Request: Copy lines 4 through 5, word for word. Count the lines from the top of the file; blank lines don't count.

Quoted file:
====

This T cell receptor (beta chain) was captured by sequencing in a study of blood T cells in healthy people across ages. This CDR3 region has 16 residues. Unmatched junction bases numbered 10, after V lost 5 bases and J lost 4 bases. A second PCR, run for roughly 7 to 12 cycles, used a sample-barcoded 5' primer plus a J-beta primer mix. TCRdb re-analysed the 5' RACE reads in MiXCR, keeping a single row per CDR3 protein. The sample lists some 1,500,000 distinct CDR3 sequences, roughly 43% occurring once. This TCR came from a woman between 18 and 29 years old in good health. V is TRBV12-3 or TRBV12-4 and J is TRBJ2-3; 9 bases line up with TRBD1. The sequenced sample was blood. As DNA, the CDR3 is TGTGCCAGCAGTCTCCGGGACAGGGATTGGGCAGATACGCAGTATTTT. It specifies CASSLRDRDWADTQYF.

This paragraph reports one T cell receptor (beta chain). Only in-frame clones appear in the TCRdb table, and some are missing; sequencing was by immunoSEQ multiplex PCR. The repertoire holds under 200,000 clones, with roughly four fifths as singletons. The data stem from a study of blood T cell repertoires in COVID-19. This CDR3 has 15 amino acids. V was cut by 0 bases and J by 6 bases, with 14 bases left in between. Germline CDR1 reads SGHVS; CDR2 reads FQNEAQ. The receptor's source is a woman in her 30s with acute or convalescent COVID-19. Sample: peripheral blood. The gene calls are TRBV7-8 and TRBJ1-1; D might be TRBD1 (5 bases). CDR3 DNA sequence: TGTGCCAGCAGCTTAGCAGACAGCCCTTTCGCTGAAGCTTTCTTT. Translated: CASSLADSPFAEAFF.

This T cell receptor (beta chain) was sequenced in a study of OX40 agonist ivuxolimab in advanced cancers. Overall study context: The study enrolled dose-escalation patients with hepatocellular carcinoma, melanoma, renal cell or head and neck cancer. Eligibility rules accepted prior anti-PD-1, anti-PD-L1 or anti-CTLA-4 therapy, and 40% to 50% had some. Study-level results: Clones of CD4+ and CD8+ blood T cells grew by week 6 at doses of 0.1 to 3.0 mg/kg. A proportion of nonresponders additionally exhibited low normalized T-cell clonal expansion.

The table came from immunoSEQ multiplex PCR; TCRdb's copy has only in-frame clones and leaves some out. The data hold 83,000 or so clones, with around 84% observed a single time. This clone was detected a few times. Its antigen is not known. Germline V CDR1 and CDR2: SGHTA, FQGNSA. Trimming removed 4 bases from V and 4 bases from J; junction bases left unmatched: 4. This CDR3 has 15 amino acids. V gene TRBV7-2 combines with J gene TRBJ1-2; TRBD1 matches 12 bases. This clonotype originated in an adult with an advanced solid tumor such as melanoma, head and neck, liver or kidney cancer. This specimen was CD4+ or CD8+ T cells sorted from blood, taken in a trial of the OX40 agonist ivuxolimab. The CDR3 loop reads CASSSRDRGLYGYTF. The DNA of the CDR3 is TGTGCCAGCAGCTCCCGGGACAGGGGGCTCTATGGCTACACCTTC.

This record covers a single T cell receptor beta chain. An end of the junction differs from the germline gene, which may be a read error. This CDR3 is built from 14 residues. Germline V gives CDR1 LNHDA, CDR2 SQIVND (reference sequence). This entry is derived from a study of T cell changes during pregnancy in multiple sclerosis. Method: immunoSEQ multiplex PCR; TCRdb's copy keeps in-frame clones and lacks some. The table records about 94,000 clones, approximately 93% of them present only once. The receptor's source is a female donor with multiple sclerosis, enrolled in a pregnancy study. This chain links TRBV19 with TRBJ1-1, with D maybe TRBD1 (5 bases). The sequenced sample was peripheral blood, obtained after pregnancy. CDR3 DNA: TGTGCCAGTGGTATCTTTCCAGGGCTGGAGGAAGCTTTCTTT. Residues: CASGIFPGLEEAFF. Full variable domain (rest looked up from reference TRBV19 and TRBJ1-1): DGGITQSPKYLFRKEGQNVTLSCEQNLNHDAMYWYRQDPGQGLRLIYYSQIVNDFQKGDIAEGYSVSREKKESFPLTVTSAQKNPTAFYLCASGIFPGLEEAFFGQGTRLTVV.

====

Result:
The table came from immunoSEQ multiplex PCR; TCRdb's copy has only in-frame clones and leaves some out. The data hold 83,000 or so clones, with around 84% observed a single time. This clone was detected a few times. Its antigen is not known. Germline V CDR1 and CDR2: SGHTA, FQGNSA. Trimming removed 4 bases from V and 4 bases from J; junction bases left unmatched: 4. This CDR3 has 15 amino acids. V gene TRBV7-2 combines with J gene TRBJ1-2; TRBD1 matches 12 bases. This clonotype originated in an adult with an advanced solid tumor such as melanoma, head and neck, liver or kidney cancer. This specimen was CD4+ or CD8+ T cells sorted from blood, taken in a trial of the OX40 agonist ivuxolimab. The CDR3 loop reads CASSSRDRGLYGYTF. The DNA of the CDR3 is TGTGCCAGCAGCTCCCGGGACAGGGGGCTCTATGGCTACACCTTC.

This record covers a single T cell receptor beta chain. An end of the junction differs from the germline gene, which may be a read error. This CDR3 is built from 14 residues. Germline V gives CDR1 LNHDA, CDR2 SQIVND (reference sequence). This entry is derived from a study of T cell changes during pregnancy in multiple sclerosis. Method: immunoSEQ multiplex PCR; TCRdb's copy keeps in-frame clones and lacks some. The table records about 94,000 clones, approximately 93% of them present only once. The receptor's source is a female donor with multiple sclerosis, enrolled in a pregnancy study. This chain links TRBV19 with TRBJ1-1, with D maybe TRBD1 (5 bases). The sequenced sample was peripheral blood, obtained after pregnancy. CDR3 DNA: TGTGCCAGTGGTATCTTTCCAGGGCTGGAGGAAGCTTTCTTT. Residues: CASGIFPGLEEAFF. Full variable domain (rest looked up from reference TRBV19 and TRBJ1-1): DGGITQSPKYLFRKEGQNVTLSCEQNLNHDAMYWYRQDPGQGLRLIYYSQIVNDFQKGDIAEGYSVSREKKESFPLTVTSAQKNPTAFYLCASGIFPGLEEAFFGQGTRLTVV.